British Airways announced “It is with great sadness that we can confirm we are proposing to retire our entire 747 fleet with immediate effect. It is unlikely our magnificent ‘queen of the skies’ will ever operate commercial services for British Airways again, due to the downturn in travel caused by the Covid-19 global pandemic.”
The second would not concern many people, but to me is far far more important that the end of British Airways 747’s.
Today was my youngest child’s last day of primary school.
We are so thankful to the school who allowed year 6 to return over the last few weeks, the end of year 6 is such a special time and we are so grateful that Daniel could experience it – albeit with certain changes.
One could say the end of year 6 signals the end of childhood. Secondary school beckons, pressures of exams, syllabuses, teenage angst etc. It certainly is the end of a chapter – for us as parents and for our child as well.
There is a beautiful idea on this week’s Parsha which links the 747, and our Jewish journey both personal and national in a powerful way.
Parshat Mas’ei is blessed with a list of forty-two stations that Bnei Yisrael passed through during their wanderings in the desert on the way to the Promised Land.
The question is why does God command Moshe to document the resting spots when they are already documented in the narratives of Shemot and Bamidbar?
Rashi relates to the list as historical narrative and say that the decree that the children of Israel should wander the desert for 40 years was still done with plenty of respite. The list is therefore to inform us of Hashem’s kindness even in the execution of the decree.
The Ba’al Shem Tov says that the significance of the record of stations is not just historical but internal and spiritual.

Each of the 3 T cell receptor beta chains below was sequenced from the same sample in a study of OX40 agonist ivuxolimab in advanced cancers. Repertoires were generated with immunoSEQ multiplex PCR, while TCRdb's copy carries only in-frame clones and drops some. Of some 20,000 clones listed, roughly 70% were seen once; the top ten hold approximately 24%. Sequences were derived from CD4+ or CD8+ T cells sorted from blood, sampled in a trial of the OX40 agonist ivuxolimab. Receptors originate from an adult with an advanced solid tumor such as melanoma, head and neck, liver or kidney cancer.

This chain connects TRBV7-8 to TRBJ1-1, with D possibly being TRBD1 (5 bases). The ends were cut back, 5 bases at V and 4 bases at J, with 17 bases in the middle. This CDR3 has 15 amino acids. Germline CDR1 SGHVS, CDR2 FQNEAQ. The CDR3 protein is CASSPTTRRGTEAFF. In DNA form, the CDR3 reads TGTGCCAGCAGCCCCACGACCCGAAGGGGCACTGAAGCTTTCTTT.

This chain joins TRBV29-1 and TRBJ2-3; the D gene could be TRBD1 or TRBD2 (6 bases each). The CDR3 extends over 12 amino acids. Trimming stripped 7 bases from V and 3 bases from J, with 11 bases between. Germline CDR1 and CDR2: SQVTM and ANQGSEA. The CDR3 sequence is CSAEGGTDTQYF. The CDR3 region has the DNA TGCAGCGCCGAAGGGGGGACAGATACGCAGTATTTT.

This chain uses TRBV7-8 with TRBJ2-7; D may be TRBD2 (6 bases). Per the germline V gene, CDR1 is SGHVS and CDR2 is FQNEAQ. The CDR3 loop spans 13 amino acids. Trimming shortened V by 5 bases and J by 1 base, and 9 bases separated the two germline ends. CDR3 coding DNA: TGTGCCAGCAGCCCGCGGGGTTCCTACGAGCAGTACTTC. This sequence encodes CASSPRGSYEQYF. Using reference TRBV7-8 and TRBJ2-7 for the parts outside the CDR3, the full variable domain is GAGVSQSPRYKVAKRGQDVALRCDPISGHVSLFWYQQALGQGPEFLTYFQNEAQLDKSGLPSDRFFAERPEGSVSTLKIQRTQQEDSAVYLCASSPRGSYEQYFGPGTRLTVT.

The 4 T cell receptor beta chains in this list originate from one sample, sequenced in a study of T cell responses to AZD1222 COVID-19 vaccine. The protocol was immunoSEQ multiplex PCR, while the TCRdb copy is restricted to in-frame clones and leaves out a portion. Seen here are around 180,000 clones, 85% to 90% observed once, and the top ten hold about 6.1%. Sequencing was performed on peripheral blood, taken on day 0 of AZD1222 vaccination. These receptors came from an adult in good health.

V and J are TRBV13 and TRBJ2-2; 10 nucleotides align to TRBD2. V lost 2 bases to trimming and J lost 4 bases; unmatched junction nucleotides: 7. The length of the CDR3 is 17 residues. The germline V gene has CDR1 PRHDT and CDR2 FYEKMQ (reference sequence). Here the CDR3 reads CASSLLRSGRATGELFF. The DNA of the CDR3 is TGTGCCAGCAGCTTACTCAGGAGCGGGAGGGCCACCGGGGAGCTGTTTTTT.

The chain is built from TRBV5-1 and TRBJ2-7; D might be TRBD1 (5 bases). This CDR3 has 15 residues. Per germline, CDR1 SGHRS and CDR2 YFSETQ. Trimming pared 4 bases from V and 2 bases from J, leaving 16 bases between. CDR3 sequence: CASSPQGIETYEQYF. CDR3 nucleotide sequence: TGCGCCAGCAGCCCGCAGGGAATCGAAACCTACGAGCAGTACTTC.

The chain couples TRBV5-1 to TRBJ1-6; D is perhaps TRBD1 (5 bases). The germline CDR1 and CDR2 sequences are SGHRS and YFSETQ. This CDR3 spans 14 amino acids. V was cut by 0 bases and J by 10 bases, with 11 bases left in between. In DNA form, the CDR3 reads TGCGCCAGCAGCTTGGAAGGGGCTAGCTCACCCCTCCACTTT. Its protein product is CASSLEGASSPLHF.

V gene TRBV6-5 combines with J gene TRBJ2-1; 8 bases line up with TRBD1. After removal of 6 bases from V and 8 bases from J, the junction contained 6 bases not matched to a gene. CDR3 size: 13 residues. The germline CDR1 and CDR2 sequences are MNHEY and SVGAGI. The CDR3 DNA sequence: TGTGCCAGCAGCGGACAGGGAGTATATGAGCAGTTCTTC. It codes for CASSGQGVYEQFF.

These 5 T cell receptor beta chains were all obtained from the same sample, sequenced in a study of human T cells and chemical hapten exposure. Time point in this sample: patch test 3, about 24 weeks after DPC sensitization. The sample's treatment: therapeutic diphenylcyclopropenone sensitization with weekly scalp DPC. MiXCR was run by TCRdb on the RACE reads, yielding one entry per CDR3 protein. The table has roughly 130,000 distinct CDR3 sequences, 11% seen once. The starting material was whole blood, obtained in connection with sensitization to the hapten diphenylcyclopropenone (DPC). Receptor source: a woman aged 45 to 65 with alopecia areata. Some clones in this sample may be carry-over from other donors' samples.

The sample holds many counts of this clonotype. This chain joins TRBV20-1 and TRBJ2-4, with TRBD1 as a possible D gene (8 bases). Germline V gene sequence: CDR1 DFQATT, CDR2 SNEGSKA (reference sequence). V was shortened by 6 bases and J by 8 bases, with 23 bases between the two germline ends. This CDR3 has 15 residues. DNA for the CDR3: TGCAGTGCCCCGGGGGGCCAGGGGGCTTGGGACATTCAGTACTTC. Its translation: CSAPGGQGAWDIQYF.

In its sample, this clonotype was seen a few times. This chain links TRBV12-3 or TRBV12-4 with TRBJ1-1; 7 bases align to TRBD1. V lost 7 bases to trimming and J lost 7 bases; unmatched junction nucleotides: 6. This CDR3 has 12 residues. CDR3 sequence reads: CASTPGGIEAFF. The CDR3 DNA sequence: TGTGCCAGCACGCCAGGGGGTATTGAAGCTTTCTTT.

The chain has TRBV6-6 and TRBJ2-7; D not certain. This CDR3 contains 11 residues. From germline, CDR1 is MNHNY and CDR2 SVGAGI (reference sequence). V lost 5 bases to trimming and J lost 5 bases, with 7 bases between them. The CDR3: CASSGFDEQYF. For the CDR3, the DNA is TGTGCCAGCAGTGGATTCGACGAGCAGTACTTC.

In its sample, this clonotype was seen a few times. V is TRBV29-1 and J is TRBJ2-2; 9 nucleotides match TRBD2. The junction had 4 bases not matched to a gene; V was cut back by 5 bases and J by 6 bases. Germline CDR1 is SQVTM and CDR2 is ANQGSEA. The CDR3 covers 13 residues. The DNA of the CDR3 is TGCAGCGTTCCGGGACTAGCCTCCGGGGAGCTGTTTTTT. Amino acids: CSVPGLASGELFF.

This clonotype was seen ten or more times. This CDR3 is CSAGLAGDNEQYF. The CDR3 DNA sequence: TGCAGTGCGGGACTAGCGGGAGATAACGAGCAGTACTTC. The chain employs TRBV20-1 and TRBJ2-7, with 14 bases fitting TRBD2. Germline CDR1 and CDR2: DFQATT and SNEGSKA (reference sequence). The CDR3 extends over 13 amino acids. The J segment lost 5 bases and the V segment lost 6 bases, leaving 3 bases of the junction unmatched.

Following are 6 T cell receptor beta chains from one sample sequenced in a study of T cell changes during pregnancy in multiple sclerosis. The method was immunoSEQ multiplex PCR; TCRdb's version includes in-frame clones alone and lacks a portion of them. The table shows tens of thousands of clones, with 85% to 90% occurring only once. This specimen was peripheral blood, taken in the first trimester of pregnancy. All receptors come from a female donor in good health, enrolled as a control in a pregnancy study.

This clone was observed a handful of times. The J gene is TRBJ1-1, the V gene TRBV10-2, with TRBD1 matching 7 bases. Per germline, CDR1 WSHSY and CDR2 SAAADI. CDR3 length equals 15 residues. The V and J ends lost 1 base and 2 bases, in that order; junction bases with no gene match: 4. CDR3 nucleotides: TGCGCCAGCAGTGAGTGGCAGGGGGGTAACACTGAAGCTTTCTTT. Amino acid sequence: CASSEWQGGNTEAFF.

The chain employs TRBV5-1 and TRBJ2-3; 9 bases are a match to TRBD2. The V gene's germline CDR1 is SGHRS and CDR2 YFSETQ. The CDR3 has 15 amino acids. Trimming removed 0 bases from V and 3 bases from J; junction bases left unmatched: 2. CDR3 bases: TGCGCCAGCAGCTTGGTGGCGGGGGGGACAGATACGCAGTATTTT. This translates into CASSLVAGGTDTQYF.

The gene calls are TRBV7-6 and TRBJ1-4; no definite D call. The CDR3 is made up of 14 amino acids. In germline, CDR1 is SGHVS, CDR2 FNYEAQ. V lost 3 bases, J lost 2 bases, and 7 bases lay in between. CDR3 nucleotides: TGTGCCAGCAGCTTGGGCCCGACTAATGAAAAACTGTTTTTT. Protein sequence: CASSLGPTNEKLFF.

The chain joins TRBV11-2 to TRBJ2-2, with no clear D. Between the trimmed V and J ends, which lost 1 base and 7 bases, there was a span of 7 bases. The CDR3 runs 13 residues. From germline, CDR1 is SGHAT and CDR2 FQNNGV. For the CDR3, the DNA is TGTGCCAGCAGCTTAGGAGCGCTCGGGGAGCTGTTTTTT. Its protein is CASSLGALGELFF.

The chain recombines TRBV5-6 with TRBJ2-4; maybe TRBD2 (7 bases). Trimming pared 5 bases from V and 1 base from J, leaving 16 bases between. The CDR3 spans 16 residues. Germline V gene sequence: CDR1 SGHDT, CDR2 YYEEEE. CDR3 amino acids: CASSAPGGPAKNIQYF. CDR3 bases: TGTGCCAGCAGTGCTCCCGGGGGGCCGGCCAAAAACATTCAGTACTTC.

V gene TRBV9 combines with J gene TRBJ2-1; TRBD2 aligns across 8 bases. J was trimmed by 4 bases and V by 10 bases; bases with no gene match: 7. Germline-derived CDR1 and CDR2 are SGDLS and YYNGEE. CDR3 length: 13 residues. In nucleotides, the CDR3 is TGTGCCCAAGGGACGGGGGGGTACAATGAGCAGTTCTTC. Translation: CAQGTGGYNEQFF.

“These are the journeys…all the stops along the way apply to every human being from the day of birth until death.” (Sefer Ba’al Shem Tov: Massei).
Jewish Primary school, is certainly a stop on that journey, where we can see a huge amount was learnt and experienced and gave boys and girls beginnings on their Jewish educational journey – one that will hopefully last a lifetime. I can think of so many powerful, wonderful memories from my primary school, North West – which have helped me immensely on my Jewish journey.
Consistent with this approach of the Baal Shem Tov, symbolic significance was given to the names of the places where the Israelites camped.
R’ Mordechai Yosef Leiner – the Ishbitzer Rebbe follows the assumptions of the Ba’al Shem Tov with a teaching on two of the names of the encampments.
“And they camped in Harada “. This means that whenever a person is uncertain what Hashem wants then the best advice is to remain passive; this is the meaning of camping in Harada (trepidation). This is the situation today (mid 19th century Poland) when we are prohibited by oath not to agitate for the End of Days.
“And they departed from Harada and they camped in Makhelot” (meaning a place of ingathering): This means that when Hashem will desire to gather us in then he will instil within our hearts the courage and self-confidence so that we will not fear. May this come to be speedily in our day.” (Mei HaShiloah, Mas’ei)
The Ishbitzer is seeing his current (19th century) history as relating to the journeys in the Parsha. We can take that idea and apply it to the history of our wanderings as a people in totality – they journeyed from Israel and camped in Babylon, they journeyed from Babylon and camped in Spain they journeyed from Spain and camped in Poland.